Student and faculty researchers hold a laboratory meeting to discuss research projects.

Combine research and practice to make real change

HDFS provides ample opportunities for students and faculty to conduct research in the real world, working with children, families and individuals in Delaware and the surrounding states.

HDFS researchers address the most pressing issues that exist in society, and have the ability to make substantial change in the lives of many through their work.

Undergraduate and graduate students gain research experience through a variety of opportunities, including:

  • joining faculty research laboratories,
  • conducting field interviews and surveys,
  • developing and assessing programs for community-based organizations,
  • writing literature reviews,
  • supporting faculty publications,
  • and designing and delivering professional development for schools.

Research News

Assistant professors Valerie Earnshaw and Tia Barnes have published a paper in Developmental Review reviewing interventions that target bullying based on stigmatized characteristics such as gender, sexual orientation, race, disabilities, etc. Recently, there has been an increase in stigma-based bullying interventions, but Earnshaw and Barnes found that there is still much progress to be made.  To learn more about this research, and how it can be used to help stop bullying before it starts, visit UDaily.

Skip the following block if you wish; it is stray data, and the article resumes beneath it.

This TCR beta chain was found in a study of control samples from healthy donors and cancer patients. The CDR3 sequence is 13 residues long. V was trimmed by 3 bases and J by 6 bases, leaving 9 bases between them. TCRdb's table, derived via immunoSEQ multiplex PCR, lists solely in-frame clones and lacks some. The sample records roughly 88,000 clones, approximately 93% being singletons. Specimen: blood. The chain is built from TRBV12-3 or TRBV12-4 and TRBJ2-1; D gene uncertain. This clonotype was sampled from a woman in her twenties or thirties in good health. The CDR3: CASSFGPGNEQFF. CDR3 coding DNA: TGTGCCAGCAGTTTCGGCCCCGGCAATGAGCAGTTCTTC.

Jason Hustedt, Jennifer Vu, Kaitlin Bargreen, Rena Hallam, and Myae Han contributed an article to the Child Care and Early Education Research Connections website titled Early Head Start Families’ Experiences with Stress: Understanding Variations within a High-risk, Low-income Sample. This website promotes high quality research in child care and early education and the use of that research in policy making.
Their study found that there are different levels of perceived stress among the Early Head Start families—with some families perceiving that they experienced very high levels of stress while others perceived much lower levels of stress despite experiencing similar levels of poverty and heightened risk. The study provides an initial step toward distinguishing differences in low-income families’ experience with stress, thereby forming interventions focused on promoting responsive care-giving as a possible mechanism to buffer the effects of family and social stress on young children.

To support the use of culturally responsive social emotional learning instruction, assistant professors Tia Barnes and Bridgette Johnson, (pictured right to left) have received funding from the CSD/DCTE Collaborative Grant Program to support their study of teacher candidates’ emotional intelligence, cultural intelligence, and their self-efficacy in using culturally responsive practices in teaching social emotional learning skills.They will collect online surveys from current juniors and seniors in the early childhood education program on their cultural intelligence, emotional intelligence, and self-report of their competence in using culturally responsive practices.